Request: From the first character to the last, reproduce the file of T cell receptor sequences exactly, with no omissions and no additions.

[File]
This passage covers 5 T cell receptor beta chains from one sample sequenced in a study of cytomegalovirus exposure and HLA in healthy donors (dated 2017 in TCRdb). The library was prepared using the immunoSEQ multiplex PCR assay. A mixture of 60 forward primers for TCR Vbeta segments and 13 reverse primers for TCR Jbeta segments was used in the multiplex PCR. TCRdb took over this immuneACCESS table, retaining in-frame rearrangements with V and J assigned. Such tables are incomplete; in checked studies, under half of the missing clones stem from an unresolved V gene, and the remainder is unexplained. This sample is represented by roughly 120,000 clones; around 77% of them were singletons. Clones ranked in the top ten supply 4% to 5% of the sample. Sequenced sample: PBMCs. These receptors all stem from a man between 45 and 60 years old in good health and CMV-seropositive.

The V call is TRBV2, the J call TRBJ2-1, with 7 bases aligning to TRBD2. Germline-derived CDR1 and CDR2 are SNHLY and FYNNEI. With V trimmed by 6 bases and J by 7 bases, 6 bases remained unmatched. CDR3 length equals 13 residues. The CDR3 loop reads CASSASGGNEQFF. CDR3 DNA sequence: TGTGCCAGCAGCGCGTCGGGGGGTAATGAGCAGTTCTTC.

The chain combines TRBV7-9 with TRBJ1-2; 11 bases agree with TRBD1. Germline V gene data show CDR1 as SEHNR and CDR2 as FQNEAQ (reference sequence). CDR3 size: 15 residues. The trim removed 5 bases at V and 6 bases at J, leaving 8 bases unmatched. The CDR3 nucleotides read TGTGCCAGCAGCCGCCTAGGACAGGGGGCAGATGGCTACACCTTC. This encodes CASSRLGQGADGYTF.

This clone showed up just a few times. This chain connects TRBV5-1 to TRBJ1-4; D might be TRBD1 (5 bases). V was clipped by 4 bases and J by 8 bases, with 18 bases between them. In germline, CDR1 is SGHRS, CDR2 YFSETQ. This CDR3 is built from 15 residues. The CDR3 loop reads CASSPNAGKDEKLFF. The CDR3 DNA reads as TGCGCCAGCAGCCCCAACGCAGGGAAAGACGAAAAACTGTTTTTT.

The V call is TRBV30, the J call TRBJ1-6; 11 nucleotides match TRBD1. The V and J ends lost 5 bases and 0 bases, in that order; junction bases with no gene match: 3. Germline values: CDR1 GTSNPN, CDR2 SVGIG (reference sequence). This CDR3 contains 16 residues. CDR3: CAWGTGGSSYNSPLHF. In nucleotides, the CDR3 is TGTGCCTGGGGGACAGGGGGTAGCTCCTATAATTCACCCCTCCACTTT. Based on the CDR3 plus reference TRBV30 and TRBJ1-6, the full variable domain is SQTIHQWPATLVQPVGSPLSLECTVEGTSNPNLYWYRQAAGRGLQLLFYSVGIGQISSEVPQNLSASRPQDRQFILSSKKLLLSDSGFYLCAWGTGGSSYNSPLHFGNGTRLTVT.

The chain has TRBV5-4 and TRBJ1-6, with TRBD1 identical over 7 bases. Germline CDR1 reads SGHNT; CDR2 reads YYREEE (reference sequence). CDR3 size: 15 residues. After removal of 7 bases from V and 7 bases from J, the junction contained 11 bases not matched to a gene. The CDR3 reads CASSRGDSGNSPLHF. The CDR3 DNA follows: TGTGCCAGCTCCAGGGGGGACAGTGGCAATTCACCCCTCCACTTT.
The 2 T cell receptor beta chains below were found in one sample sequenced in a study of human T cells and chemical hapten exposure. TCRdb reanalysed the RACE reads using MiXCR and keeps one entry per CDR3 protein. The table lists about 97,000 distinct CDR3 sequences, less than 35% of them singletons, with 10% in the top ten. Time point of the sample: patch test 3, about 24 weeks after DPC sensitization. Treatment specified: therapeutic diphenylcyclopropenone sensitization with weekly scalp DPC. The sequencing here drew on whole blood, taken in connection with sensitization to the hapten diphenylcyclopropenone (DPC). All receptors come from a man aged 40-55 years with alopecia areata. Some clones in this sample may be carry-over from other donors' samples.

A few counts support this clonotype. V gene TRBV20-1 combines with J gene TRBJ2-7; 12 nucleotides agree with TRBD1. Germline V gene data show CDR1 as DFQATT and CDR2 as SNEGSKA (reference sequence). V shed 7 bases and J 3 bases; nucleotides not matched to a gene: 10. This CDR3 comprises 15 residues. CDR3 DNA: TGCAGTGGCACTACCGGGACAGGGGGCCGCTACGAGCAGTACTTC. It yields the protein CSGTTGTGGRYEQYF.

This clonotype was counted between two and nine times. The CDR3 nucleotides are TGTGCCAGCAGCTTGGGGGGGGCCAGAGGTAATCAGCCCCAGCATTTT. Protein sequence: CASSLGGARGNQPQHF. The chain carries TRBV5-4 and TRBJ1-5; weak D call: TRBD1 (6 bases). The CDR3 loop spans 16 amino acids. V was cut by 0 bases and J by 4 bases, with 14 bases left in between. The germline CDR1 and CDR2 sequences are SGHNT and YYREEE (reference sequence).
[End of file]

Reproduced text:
This passage covers 5 T cell receptor beta chains from one sample sequenced in a study of cytomegalovirus exposure and HLA in healthy donors (dated 2017 in TCRdb). The library was prepared using the immunoSEQ multiplex PCR assay. A mixture of 60 forward primers for TCR Vbeta segments and 13 reverse primers for TCR Jbeta segments was used in the multiplex PCR. TCRdb took over this immuneACCESS table, retaining in-frame rearrangements with V and J assigned. Such tables are incomplete; in checked studies, under half of the missing clones stem from an unresolved V gene, and the remainder is unexplained. This sample is represented by roughly 120,000 clones; around 77% of them were singletons. Clones ranked in the top ten supply 4% to 5% of the sample. Sequenced sample: PBMCs. These receptors all stem from a man between 45 and 60 years old in good health and CMV-seropositive.

The V call is TRBV2, the J call TRBJ2-1, with 7 bases aligning to TRBD2. Germline-derived CDR1 and CDR2 are SNHLY and FYNNEI. With V trimmed by 6 bases and J by 7 bases, 6 bases remained unmatched. CDR3 length equals 13 residues. The CDR3 loop reads CASSASGGNEQFF. CDR3 DNA sequence: TGTGCCAGCAGCGCGTCGGGGGGTAATGAGCAGTTCTTC.

The chain combines TRBV7-9 with TRBJ1-2; 11 bases agree with TRBD1. Germline V gene data show CDR1 as SEHNR and CDR2 as FQNEAQ (reference sequence). CDR3 size: 15 residues. The trim removed 5 bases at V and 6 bases at J, leaving 8 bases unmatched. The CDR3 nucleotides read TGTGCCAGCAGCCGCCTAGGACAGGGGGCAGATGGCTACACCTTC. This encodes CASSRLGQGADGYTF.

This clone showed up just a few times. This chain connects TRBV5-1 to TRBJ1-4; D might be TRBD1 (5 bases). V was clipped by 4 bases and J by 8 bases, with 18 bases between them. In germline, CDR1 is SGHRS, CDR2 YFSETQ. This CDR3 is built from 15 residues. The CDR3 loop reads CASSPNAGKDEKLFF. The CDR3 DNA reads as TGCGCCAGCAGCCCCAACGCAGGGAAAGACGAAAAACTGTTTTTT.

The V call is TRBV30, the J call TRBJ1-6; 11 nucleotides match TRBD1. The V and J ends lost 5 bases and 0 bases, in that order; junction bases with no gene match: 3. Germline values: CDR1 GTSNPN, CDR2 SVGIG (reference sequence). This CDR3 contains 16 residues. CDR3: CAWGTGGSSYNSPLHF. In nucleotides, the CDR3 is TGTGCCTGGGGGACAGGGGGTAGCTCCTATAATTCACCCCTCCACTTT. Based on the CDR3 plus reference TRBV30 and TRBJ1-6, the full variable domain is SQTIHQWPATLVQPVGSPLSLECTVEGTSNPNLYWYRQAAGRGLQLLFYSVGIGQISSEVPQNLSASRPQDRQFILSSKKLLLSDSGFYLCAWGTGGSSYNSPLHFGNGTRLTVT.

The chain has TRBV5-4 and TRBJ1-6, with TRBD1 identical over 7 bases. Germline CDR1 reads SGHNT; CDR2 reads YYREEE (reference sequence). CDR3 size: 15 residues. After removal of 7 bases from V and 7 bases from J, the junction contained 11 bases not matched to a gene. The CDR3 reads CASSRGDSGNSPLHF. The CDR3 DNA follows: TGTGCCAGCTCCAGGGGGGACAGTGGCAATTCACCCCTCCACTTT.
The 2 T cell receptor beta chains below were found in one sample sequenced in a study of human T cells and chemical hapten exposure. TCRdb reanalysed the RACE reads using MiXCR and keeps one entry per CDR3 protein. The table lists about 97,000 distinct CDR3 sequences, less than 35% of them singletons, with 10% in the top ten. Time point of the sample: patch test 3, about 24 weeks after DPC sensitization. Treatment specified: therapeutic diphenylcyclopropenone sensitization with weekly scalp DPC. The sequencing here drew on whole blood, taken in connection with sensitization to the hapten diphenylcyclopropenone (DPC). All receptors come from a man aged 40-55 years with alopecia areata. Some clones in this sample may be carry-over from other donors' samples.

A few counts support this clonotype. V gene TRBV20-1 combines with J gene TRBJ2-7; 12 nucleotides agree with TRBD1. Germline V gene data show CDR1 as DFQATT and CDR2 as SNEGSKA (reference sequence). V shed 7 bases and J 3 bases; nucleotides not matched to a gene: 10. This CDR3 comprises 15 residues. CDR3 DNA: TGCAGTGGCACTACCGGGACAGGGGGCCGCTACGAGCAGTACTTC. It yields the protein CSGTTGTGGRYEQYF.

This clonotype was counted between two and nine times. The CDR3 nucleotides are TGTGCCAGCAGCTTGGGGGGGGCCAGAGGTAATCAGCCCCAGCATTTT. Protein sequence: CASSLGGARGNQPQHF. The chain carries TRBV5-4 and TRBJ1-5; weak D call: TRBD1 (6 bases). The CDR3 loop spans 16 amino acids. V was cut by 0 bases and J by 4 bases, with 14 bases left in between. The germline CDR1 and CDR2 sequences are SGHNT and YYREEE (reference sequence).